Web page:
Here is the thing: can political parties now take their message directly to the people via Twitter and Facebook (and television and radio, as ever); or can they still be made or broken by a headline in the Sun and Mail?

They won't say so, but David Cameron and Ed Mililband will be thinking pretty hard about what fighting the next election would be like, if they were perceived by the Mail, Sun and Telegraph as mortal enemies.

Now the prime minister is getting Sir Brian Leveson's report a day before the rest of us, at 1.30pm on Wednesday.

According to those close to him, it is theoretically possible that he will simply accept all of Sir Brian's proposals - although they did not say that with any great conviction.

And David Cameron won't simply reject Leveson and say that the status quo is fine.

In other words he appears to be hoping that the press - in its entirety - rapidly comes up with a much toughened-up system of self regulation that would have three central elements: fines for misbehaviour of up to £1m; very prominent apologies, and investigations of misconduct that are genuinely independent.

But if he trusts the press to sort itself out in this way there is a risk for him. What if, as is possible, disclosures in the criminal trials of News International staff relating to phone hacking and alleged bribing of officials turn out to be even more shocking than the disclosures made so far?

Those trials start next autumn and winter. The prime minister will need to be pretty confident that reinforced self-regulation agreed before then will be seen to have the deterrent force necessary to prevent repetition of whatever emerges in those court hearings.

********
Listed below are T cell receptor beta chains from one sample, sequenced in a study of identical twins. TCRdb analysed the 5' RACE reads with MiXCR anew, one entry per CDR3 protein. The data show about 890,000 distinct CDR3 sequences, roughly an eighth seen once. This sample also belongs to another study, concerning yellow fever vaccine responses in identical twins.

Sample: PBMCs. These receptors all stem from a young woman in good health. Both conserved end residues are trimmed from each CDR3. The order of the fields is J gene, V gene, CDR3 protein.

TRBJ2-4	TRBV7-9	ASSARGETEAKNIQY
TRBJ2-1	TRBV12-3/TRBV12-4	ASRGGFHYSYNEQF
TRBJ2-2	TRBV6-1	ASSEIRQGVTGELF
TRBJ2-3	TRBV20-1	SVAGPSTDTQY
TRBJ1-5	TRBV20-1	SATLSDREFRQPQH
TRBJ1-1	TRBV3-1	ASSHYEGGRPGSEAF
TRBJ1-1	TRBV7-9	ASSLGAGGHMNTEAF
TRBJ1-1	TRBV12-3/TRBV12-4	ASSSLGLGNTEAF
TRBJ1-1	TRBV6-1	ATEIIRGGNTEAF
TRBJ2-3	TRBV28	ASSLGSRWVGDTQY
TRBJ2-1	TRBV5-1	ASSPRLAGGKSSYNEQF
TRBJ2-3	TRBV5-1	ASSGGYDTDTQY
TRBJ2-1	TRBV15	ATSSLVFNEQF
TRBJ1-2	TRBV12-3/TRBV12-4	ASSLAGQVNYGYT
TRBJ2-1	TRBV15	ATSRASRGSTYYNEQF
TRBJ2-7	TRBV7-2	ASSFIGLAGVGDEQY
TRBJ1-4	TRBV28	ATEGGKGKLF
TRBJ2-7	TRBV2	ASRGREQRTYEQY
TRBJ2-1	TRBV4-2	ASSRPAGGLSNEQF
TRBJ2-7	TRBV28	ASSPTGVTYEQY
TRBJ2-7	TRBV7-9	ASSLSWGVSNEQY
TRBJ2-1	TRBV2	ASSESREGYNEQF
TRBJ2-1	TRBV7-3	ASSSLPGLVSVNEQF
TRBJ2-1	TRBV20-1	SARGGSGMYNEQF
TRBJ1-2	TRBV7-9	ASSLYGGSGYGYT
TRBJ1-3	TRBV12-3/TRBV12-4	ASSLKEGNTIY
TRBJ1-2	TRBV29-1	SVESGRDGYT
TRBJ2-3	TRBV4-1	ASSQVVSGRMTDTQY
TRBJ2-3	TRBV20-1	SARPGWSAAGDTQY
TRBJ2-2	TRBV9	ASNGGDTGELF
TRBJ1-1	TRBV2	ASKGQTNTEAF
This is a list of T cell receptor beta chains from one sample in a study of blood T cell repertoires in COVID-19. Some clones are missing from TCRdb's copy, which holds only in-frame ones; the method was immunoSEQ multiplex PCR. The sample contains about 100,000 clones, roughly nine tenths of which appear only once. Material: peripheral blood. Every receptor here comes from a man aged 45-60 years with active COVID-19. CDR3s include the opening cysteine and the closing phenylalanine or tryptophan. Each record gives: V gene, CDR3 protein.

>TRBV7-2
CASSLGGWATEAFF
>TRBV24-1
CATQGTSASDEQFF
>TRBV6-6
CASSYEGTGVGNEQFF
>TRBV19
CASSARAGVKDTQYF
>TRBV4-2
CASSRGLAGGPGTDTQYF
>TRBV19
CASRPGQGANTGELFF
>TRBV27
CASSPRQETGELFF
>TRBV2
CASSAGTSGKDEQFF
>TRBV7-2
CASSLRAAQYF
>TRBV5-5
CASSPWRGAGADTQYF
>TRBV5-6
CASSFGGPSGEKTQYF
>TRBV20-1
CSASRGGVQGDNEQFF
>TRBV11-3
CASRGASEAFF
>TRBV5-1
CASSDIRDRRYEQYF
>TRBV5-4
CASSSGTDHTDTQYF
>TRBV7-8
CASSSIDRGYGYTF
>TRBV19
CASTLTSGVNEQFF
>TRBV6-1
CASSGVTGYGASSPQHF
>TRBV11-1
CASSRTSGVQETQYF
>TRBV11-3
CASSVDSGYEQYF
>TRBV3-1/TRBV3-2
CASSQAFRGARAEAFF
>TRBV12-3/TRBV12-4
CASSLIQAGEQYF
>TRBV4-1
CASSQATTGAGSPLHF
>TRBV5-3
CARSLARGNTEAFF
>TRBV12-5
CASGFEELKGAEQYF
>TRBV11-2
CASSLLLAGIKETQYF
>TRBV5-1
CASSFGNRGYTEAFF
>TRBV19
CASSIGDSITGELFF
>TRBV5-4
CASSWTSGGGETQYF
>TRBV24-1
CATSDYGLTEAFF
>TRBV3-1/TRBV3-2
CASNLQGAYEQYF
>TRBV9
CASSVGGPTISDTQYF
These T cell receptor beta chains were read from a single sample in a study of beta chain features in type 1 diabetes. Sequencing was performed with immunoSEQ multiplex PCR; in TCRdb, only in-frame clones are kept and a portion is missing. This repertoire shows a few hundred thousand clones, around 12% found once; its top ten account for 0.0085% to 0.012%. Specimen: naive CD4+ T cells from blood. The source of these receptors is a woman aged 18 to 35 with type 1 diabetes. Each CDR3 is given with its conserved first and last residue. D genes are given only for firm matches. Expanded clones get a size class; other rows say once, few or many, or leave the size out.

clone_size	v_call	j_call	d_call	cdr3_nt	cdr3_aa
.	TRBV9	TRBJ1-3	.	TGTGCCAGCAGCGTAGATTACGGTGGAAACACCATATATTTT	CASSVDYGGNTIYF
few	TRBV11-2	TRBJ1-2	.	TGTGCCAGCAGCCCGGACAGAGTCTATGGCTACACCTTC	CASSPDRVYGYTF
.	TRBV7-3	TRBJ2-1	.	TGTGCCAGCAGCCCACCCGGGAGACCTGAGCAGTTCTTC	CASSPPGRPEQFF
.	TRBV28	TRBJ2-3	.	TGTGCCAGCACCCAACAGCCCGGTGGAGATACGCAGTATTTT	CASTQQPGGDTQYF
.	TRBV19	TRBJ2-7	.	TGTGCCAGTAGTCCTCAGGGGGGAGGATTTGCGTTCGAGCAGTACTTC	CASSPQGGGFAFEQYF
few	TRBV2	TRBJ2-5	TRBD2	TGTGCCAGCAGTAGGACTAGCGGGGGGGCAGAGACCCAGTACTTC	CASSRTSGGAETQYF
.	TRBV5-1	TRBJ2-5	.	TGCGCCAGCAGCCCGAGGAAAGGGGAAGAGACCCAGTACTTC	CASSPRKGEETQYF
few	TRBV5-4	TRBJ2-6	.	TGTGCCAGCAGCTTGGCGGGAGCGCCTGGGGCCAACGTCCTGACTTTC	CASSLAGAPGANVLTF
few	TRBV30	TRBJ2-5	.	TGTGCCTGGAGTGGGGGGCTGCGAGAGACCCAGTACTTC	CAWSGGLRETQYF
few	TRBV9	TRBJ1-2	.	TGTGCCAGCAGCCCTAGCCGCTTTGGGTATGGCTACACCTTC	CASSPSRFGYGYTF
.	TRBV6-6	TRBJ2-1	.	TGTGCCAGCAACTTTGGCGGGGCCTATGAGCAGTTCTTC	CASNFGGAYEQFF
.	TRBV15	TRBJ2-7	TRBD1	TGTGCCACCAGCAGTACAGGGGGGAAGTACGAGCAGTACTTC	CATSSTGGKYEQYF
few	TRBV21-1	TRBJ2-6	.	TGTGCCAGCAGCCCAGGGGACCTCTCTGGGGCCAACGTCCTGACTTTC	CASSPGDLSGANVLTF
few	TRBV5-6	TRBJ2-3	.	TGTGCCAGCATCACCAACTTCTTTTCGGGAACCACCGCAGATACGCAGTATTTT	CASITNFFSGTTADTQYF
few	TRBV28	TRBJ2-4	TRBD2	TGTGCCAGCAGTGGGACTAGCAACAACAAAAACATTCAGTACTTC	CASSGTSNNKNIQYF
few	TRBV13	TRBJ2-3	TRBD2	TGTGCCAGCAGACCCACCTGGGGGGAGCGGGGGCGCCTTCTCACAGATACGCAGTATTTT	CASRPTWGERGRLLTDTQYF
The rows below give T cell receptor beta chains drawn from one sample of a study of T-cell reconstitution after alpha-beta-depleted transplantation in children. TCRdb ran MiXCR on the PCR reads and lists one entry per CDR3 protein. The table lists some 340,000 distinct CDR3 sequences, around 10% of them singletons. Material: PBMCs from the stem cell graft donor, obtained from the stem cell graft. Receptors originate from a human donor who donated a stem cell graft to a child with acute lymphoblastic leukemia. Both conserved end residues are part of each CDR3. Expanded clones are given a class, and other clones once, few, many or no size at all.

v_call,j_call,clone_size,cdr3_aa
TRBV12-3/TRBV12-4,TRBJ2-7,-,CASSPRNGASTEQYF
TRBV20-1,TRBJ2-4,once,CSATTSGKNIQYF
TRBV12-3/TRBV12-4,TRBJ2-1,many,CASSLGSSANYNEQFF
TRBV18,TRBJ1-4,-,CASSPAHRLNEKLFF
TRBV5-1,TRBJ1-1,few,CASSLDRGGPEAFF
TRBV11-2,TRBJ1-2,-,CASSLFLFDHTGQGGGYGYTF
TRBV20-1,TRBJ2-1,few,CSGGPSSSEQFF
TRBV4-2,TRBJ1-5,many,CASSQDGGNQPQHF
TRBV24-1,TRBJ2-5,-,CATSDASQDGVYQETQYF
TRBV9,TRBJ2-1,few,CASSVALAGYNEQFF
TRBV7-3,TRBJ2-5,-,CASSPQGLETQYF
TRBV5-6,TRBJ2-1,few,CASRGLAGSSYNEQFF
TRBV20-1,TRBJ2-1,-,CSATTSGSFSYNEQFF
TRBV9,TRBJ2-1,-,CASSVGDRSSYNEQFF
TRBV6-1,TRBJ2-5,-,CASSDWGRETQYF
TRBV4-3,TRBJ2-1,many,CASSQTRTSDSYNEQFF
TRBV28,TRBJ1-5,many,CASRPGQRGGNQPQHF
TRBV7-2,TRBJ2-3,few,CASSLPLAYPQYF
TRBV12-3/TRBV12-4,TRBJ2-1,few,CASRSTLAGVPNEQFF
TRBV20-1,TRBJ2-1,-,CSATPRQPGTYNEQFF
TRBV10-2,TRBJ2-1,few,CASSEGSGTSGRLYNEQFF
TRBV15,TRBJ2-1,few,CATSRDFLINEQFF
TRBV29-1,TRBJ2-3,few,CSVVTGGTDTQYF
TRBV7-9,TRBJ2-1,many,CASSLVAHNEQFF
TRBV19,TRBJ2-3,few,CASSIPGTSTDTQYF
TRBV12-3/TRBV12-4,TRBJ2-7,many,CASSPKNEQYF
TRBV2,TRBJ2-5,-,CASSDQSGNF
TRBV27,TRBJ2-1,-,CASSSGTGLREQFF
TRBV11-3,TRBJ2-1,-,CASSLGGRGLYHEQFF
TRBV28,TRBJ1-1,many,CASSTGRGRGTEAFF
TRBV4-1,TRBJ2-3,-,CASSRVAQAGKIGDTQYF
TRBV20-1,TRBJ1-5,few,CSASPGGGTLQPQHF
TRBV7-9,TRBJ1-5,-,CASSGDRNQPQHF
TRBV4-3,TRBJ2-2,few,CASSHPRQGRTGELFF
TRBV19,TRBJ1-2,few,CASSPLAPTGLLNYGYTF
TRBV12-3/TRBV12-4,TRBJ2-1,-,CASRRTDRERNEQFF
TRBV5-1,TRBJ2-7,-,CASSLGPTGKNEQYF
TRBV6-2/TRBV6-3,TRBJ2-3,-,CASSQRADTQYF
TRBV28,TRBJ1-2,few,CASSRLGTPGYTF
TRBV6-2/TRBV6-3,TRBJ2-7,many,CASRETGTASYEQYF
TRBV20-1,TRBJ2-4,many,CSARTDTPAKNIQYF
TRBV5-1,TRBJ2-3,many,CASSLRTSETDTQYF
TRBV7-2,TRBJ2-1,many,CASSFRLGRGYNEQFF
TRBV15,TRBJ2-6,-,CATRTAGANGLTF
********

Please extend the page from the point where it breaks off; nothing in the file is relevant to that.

Otherwise he risks being attacked, shortly before the next election, for having let newspapers off too lightly.

 
Robert Peston, economics editor Article written by Robert Peston Robert Peston Economics editor

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  • rate this
    -2

    Comment number 40.

    The media in the UK is rotten to the core and should be put on a tight leash.

    Anything short of statutory regulation would be a cop out.

  • rate this
    0

    Comment number 39.

    The First Tee at Parliament's Royal & Ancient

    First up: Lords Reform-"Whack!"...oh dear, long grass.

    Second: A 3rd Runway-"Thwack!" ...oh no! long grass again.

    Next: Carbon Targets-"Clunk!"...drat! sliced to the right.

    Boundary Changes-"Thump!"...hard lines old chap-bunkered.

    Finally, Leveson-"Swoosh-whack!"...FORE!

  • rate this
    +1

    Comment number 38.

    There is a competition between newspaper journalists and politicians to see who can be the least unpopular.

    It seems that politicians are winning partly because newspapers' days are numbered and journalists don't seem to realise it and are putting off readers with their arrogant obsession with this subject.

  • rate this
    -1

    Comment number 37.

    Onthemarch@32
    "just wait"

    No, management of hope & expectation well underway

    A minister declared "for a free press", more free than Putin's

    Salford lecturer lets slip the mask: "Will Cameron endorse, or ask others to intervene?" Shaky ground left between 'failed PCC' & 'political meddling with editorial freedom'